Thatcher: Top Ten Misconceptions

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I was brought up to hate Thatcher. With a ex-hippie for a dad, he actually got me so terrified of her with witch-like descriptions, that I would run past her house which was en route to my primary school church.

I studied Thatcher as a result of a ‘history of modern Britain’ course. I went into to class with bias, as a lof of my companions did. And I think it’s fair to say that 90% of the class, even the most leftists, came out surprised by the end of the course. What we realised is that she wasn’t actually ‘evil’, and she did do some good. A lot of the reasons why we thought we hated her, were actually misconstrued.

I’m not anti or pro Thatcher. I’m neutral. But I’m a historian and my job is to weigh up the evidence and think objectively. So I want to share a few things I learned, which helped me think more clearly about Thatcher:

1. She was not anti-Europe. What she was anti was a political European union, she was in fact, very pro an economic union, as it tied in with her beliefs about business and free trade.

2. The famous ‘milk snatching’ happened before she was PM, when she was Minister for Education. She has since said of that decision: “I learned a valuable lesson – I had incurred the maximum of political odium for the minimum of political benefit.”

3.  Her close relationship with Reagan, and of course the rise of Gorbachev, was instrumental in bringing about the end of the cold war.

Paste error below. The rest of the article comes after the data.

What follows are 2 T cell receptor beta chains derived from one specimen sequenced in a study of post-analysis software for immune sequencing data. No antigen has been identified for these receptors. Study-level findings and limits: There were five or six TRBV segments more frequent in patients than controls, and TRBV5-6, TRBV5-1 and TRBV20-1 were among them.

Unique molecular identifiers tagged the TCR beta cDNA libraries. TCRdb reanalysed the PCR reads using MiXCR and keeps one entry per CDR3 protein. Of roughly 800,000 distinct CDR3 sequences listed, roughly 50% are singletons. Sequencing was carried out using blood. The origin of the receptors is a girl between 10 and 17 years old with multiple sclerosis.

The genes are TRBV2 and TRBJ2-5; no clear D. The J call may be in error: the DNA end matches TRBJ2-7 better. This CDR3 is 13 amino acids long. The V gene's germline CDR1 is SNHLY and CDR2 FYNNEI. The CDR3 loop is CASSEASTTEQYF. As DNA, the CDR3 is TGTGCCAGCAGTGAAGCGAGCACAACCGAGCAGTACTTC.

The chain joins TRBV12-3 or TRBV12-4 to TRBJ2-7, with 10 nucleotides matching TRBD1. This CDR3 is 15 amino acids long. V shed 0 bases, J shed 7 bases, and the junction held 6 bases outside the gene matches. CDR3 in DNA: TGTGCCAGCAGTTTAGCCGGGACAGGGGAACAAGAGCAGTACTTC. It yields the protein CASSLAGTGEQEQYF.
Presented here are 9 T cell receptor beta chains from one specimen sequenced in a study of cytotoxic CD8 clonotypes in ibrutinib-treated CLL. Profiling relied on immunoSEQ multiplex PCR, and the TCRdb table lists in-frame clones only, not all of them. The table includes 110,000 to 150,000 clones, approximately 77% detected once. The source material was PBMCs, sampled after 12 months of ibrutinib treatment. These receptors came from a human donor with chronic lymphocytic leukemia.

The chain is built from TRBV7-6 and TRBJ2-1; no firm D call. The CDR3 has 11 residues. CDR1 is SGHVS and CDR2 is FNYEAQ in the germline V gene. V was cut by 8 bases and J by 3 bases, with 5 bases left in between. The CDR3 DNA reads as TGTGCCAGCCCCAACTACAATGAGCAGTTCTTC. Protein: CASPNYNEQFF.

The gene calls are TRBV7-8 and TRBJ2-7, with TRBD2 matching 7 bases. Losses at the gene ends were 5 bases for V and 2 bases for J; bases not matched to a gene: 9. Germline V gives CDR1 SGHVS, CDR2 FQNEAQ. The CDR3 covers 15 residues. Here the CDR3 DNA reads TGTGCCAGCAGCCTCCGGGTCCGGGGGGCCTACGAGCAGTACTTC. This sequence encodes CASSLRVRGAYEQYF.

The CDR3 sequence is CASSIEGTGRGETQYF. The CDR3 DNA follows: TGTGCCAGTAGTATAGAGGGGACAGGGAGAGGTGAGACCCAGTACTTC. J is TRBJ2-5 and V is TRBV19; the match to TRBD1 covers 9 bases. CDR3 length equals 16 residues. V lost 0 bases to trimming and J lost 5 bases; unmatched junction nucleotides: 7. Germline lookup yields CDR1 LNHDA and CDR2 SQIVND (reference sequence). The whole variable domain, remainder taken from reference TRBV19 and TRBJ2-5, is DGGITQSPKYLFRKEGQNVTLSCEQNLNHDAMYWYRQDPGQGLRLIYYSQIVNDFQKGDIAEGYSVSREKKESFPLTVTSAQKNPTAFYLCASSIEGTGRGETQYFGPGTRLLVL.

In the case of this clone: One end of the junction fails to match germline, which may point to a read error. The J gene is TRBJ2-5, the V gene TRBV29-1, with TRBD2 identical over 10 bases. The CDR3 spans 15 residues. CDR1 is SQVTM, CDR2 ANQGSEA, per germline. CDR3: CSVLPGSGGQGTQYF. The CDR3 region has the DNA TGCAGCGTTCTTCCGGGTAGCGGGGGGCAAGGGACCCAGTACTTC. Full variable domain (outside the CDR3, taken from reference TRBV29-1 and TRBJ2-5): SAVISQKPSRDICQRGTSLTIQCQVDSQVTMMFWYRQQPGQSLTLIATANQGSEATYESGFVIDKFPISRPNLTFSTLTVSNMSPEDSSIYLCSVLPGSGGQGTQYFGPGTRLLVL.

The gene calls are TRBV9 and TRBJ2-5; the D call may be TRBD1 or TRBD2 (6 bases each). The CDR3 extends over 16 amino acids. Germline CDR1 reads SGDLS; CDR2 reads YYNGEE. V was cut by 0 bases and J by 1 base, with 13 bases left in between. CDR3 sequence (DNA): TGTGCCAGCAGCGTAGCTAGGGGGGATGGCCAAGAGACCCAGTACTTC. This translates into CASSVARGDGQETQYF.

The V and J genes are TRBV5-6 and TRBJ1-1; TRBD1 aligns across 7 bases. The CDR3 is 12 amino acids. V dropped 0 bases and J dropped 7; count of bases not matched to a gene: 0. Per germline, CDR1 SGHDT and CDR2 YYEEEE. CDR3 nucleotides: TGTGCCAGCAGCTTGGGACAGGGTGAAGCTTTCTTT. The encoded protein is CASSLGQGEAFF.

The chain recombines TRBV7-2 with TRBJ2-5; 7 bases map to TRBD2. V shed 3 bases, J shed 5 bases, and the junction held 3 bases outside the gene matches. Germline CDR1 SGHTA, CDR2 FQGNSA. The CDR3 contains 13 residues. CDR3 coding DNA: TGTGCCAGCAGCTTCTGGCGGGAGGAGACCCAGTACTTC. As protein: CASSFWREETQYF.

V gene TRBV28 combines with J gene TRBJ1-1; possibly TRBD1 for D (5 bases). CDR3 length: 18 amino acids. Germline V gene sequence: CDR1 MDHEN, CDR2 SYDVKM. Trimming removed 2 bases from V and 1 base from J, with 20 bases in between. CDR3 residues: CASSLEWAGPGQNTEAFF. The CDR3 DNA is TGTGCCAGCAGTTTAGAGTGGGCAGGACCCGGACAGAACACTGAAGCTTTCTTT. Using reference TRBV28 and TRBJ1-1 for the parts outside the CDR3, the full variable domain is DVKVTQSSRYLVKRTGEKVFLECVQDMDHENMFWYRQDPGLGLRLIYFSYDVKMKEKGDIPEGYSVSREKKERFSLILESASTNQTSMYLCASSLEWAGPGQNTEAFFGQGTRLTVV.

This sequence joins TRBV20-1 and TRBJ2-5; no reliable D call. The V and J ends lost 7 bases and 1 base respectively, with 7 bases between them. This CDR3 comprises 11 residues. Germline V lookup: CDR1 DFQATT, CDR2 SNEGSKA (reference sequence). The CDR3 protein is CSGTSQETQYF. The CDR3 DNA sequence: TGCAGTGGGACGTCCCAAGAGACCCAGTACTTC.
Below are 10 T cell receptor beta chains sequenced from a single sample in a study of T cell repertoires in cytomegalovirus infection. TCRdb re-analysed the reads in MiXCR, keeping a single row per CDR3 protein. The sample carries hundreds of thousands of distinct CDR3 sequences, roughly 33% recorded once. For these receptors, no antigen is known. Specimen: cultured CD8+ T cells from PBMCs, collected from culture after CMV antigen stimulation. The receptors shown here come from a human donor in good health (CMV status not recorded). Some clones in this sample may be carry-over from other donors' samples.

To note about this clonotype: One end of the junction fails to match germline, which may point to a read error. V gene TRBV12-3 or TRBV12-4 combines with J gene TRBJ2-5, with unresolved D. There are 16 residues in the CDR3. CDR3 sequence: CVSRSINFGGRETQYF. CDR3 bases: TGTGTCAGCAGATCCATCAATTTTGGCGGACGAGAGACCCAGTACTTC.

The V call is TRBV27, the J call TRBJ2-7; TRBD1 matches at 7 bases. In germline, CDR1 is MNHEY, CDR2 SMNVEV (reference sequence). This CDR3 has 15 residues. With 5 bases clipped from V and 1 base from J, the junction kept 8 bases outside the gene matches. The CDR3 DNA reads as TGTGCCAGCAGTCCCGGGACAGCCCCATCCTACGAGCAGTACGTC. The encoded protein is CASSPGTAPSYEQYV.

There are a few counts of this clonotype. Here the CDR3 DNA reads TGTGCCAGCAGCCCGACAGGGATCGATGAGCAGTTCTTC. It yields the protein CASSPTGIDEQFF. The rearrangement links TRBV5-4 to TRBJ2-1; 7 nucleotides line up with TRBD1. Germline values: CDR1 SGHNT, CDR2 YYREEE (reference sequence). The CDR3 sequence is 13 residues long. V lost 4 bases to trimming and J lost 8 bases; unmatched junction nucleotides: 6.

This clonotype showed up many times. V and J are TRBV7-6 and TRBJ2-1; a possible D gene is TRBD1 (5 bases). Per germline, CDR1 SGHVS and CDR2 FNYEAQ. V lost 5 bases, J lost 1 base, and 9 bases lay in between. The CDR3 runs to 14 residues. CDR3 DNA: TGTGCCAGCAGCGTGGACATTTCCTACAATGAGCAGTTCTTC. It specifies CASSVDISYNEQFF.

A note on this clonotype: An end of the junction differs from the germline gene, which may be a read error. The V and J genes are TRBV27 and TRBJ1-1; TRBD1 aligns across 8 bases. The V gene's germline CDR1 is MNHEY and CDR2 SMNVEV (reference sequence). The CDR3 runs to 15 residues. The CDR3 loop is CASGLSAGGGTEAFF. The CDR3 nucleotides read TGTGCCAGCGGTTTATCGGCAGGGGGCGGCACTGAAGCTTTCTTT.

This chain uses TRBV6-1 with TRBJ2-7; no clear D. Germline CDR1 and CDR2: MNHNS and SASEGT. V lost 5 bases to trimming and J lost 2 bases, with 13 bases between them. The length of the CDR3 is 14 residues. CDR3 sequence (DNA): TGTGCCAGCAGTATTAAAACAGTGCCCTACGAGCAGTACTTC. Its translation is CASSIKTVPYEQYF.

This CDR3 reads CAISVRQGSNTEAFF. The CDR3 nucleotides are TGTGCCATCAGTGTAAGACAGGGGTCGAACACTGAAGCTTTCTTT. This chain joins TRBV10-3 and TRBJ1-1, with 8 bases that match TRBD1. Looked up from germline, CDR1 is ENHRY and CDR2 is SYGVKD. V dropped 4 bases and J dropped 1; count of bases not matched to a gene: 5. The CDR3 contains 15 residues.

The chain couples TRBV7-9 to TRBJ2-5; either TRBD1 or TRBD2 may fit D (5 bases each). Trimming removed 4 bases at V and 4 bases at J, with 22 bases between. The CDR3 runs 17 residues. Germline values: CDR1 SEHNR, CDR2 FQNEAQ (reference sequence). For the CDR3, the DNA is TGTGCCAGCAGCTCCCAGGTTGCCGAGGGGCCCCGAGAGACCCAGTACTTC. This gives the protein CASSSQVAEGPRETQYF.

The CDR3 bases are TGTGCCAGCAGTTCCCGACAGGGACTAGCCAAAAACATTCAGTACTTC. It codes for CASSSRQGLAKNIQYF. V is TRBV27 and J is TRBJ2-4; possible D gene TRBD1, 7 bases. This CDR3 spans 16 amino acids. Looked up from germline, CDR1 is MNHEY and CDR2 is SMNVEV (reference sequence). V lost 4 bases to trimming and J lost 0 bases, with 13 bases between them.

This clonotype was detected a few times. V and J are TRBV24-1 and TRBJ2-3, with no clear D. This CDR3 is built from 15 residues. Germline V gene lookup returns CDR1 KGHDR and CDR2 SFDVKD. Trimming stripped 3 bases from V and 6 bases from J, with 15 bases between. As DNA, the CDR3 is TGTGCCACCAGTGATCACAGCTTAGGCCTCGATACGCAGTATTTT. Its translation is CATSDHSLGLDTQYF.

4. Re: the unions. This is a big one, because so many people were effected, so I have to tread carefully. The truth is, the unions, especially in the 70s, had the country at ransom. With things like the ‘three-day week,’ the ‘winter of discontent’ and constant striking. No doubt they had reasons, especially the miners who have extremely hard working conditions; but the truth is the country had been brought to its knees as a result of the unions’ actions. Before Thatcher, Heath, Wilson and Callaghan had all tried and failed to control the unions. Heath’s U-Turn on his unions policy was particularly disastrous and humiliating for him. Thatcher’s crushing of them, is considered by most historians and economists (and people at the time), a complete economic necessity for the UK. Where she failed (warning: opinion coming in) is that the money she raised from this, she didn’t reinvest into the regions affected. She instead gave tax cuts, which were in line with her monetarist economic beliefs.